ANALYSIS: A headline on the BBC’s website yesterday reads: ‘Websites to be forced to identify trolls under new measures’, writes Paul Bernal. Beneath it, the first sentence says something somewhat different: ‘Websites will soon be forced to identify people who have posted defamatory messages online.’

  • You can read about the Nicola Brookes case and the groundbreaking legal fight to bring online bullies to justice on the JusticeGap HERE.

It’s interesting that the two ideas are considered equivalent. Are ‘trolls’ those who post defamatory messages online? Are those who post defamatory messages online ‘trolls’? Neither of those statements are really true – though of course the idea of a ‘troll’ is something that’s hard to define with any precision. Trolls, for me at least (and I’m a bit of an old hand in internet terms), are people who try to provoke and offend, to get people to ‘bite’ – not necessarily or even particularly regularly through the use of defamation. They use a variety of tactics, from just saying stupid and annoying things to the most direct and offensive – and intimidating – things imaginable. Defamation may indeed be one of their tools, but at best it’s a side issue.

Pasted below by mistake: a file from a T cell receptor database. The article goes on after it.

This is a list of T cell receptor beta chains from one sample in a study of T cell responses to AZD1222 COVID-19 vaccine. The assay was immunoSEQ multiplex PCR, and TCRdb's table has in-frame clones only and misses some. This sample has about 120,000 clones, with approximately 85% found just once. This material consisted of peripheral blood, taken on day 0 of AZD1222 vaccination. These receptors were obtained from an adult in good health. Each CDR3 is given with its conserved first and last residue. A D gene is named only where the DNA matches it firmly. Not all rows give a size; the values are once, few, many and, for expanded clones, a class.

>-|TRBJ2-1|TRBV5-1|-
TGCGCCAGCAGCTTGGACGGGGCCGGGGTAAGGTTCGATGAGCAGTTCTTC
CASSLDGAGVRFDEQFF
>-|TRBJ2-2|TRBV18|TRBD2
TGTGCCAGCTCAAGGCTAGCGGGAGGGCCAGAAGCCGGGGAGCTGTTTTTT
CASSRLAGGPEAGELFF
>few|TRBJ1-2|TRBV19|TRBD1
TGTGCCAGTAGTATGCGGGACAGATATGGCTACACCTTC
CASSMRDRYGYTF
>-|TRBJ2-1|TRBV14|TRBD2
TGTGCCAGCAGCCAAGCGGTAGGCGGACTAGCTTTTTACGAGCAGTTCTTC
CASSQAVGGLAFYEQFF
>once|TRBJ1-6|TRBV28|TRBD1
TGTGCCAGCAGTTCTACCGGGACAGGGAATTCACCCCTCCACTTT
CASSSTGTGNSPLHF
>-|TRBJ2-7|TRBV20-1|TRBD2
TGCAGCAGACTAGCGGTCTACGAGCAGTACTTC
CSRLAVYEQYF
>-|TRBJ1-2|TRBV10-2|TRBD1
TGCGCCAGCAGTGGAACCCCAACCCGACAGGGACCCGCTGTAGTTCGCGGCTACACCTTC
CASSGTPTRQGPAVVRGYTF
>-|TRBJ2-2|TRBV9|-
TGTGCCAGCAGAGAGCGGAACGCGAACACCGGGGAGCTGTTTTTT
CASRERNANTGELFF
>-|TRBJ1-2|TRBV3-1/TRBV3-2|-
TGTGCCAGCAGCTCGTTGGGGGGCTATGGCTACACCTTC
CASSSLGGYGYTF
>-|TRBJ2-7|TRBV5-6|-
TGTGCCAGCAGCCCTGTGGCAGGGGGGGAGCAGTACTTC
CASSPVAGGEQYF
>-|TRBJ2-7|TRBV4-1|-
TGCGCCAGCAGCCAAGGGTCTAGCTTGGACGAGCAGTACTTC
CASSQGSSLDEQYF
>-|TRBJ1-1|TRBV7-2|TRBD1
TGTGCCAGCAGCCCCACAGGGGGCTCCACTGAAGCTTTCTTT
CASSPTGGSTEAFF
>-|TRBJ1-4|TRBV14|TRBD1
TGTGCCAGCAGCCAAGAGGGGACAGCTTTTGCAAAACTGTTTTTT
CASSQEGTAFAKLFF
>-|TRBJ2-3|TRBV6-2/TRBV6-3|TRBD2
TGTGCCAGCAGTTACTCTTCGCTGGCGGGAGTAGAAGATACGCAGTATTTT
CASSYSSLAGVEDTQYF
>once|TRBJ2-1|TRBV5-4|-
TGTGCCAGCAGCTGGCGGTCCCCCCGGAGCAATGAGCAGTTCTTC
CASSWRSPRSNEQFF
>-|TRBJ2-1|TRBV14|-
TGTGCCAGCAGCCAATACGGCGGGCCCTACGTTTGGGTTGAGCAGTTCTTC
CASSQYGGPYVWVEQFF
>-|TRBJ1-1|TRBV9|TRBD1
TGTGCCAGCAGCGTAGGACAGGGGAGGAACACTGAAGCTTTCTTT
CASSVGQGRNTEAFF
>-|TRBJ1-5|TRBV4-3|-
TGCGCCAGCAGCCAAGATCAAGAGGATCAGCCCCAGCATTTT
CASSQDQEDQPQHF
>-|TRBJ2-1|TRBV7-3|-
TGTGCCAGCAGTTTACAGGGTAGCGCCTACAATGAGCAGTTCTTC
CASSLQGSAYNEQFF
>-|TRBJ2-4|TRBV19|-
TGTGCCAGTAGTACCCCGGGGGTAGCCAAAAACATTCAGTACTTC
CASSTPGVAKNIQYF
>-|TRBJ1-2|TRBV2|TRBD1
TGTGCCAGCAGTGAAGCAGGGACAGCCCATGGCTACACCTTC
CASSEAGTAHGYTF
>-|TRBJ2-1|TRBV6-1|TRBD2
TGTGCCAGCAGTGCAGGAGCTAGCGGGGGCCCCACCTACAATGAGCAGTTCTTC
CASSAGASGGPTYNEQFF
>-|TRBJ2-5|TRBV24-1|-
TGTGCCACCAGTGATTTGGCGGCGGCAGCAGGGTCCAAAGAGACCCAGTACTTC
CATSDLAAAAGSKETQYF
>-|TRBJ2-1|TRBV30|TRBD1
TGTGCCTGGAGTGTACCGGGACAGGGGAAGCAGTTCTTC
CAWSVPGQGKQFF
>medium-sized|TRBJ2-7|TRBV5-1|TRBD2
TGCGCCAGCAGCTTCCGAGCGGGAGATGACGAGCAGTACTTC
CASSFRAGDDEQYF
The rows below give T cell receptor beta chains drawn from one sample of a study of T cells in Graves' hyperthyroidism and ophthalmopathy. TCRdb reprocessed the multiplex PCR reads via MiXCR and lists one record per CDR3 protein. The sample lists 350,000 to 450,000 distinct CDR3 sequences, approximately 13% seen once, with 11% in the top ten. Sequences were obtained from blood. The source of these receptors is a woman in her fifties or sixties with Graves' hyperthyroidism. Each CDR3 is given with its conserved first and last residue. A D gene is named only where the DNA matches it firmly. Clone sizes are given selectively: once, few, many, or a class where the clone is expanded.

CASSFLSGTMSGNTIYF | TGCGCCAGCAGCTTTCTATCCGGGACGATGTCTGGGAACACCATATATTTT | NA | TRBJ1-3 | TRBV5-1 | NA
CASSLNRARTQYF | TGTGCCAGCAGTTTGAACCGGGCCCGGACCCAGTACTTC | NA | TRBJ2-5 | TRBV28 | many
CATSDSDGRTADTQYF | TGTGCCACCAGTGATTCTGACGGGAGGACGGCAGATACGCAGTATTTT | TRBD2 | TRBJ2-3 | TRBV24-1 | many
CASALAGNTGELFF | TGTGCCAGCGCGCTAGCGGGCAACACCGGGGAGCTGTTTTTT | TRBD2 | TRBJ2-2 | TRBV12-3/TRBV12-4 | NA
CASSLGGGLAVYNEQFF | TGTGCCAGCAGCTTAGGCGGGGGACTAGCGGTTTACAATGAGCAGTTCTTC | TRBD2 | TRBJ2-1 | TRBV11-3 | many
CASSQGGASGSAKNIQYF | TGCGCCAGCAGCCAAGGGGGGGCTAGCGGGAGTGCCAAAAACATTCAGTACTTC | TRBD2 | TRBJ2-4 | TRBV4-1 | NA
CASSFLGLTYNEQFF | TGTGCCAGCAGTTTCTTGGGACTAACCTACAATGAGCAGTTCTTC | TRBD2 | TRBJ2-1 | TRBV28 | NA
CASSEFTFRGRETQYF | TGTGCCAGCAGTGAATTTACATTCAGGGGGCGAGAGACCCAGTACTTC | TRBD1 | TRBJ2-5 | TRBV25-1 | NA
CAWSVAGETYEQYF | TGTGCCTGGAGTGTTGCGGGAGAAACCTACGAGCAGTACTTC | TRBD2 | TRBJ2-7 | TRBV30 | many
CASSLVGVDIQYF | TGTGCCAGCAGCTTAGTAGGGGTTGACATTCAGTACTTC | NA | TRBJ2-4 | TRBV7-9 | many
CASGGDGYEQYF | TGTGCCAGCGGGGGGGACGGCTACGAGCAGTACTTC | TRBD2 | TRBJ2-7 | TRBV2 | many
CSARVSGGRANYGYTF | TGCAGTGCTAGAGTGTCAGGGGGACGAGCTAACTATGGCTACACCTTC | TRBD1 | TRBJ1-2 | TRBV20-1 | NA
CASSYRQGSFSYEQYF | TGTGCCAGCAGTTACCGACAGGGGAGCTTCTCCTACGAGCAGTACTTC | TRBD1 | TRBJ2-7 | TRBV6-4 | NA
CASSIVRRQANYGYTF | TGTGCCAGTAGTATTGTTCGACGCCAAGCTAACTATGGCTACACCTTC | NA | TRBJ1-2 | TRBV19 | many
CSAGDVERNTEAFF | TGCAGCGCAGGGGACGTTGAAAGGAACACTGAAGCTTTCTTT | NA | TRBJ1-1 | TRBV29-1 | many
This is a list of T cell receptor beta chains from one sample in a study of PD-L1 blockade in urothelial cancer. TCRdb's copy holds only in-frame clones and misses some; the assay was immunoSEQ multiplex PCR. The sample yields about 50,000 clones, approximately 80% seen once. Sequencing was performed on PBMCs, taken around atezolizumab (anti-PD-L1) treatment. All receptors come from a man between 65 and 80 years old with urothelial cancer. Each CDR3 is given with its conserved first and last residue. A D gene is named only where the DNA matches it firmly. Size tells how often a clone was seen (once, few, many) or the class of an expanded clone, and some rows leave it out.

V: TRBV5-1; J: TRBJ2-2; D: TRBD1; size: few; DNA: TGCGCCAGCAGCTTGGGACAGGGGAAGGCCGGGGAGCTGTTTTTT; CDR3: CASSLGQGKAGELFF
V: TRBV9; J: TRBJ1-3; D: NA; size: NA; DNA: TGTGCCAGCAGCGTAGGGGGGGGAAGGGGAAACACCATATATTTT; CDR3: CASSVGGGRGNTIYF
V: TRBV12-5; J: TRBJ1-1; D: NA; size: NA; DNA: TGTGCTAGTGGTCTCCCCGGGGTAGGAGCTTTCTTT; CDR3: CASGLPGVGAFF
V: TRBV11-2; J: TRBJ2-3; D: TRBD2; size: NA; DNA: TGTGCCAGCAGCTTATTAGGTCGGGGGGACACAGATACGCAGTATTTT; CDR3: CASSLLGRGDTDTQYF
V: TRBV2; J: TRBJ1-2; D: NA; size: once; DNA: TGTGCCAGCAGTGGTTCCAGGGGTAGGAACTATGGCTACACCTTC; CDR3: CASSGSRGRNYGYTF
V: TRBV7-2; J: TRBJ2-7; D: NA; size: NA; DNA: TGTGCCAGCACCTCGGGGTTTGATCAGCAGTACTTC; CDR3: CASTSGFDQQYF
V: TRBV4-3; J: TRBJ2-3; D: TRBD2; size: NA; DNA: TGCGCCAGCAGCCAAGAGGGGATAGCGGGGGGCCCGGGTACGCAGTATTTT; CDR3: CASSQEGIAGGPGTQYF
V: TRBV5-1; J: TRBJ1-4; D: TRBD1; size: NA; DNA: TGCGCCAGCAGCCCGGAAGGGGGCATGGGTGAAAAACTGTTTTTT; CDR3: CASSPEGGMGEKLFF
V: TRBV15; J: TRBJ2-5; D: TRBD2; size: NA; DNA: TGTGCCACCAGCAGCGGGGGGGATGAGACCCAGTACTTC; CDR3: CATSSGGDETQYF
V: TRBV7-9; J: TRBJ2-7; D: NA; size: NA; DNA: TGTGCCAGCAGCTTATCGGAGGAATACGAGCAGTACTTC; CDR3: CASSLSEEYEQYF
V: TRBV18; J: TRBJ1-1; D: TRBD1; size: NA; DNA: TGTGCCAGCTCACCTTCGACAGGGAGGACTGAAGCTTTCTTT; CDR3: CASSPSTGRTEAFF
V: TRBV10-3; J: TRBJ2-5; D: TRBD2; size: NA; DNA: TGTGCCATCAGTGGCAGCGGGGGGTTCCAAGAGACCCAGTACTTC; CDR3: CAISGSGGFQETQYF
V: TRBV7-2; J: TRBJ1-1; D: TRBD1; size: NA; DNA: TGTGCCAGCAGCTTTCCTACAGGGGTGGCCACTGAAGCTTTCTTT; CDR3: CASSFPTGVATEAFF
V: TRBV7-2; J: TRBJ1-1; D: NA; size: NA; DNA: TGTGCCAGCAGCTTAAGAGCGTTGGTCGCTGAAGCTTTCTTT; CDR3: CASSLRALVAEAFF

Taking that a step further, the trigger for this suggestion appears to have been the Nicola Brookes case – which was about bullying, abuse and harassment much more than it was about defamation. Of course being called a paedophile and a drug-dealer is technically defamatory, but I don’t think defamation was what bothered Nicola Brookes. She wasn’t worrying about her reputation – she was worried about being harassed and bullied. As she put it: ‘The abuse is absolutely horrendous… They literally torture people – they invade your life… steal your identity… spread malicious things.’

It’s not about defamation
So why are the stories about defamation – and why is Ken Clarke suggesting changes to the Defamation Bill to deal with them? Are there other motives here? Is there something quite different going on? I suspect so – and I fear that this may be yet another attempt to use a hideous event to bring in powers that can and will be used for something quite different from that which the event concerns.

We already have the law to deal with trolls and bullies – which is why Nicola Brookes got her court order, and why the man who trolled Louise Mensch was convicted, and quite rightly, in my opinion. There are significant issues to deal with – not least, as Brookes and her lawyer, Rupinder Bains, stressed, the police need resources, training and support in dealing with these issues, and services like Facebook need to take their responsibilities seriously – but we don’t need new law and we need to be careful that we don’t throw the baby out with the bathwater.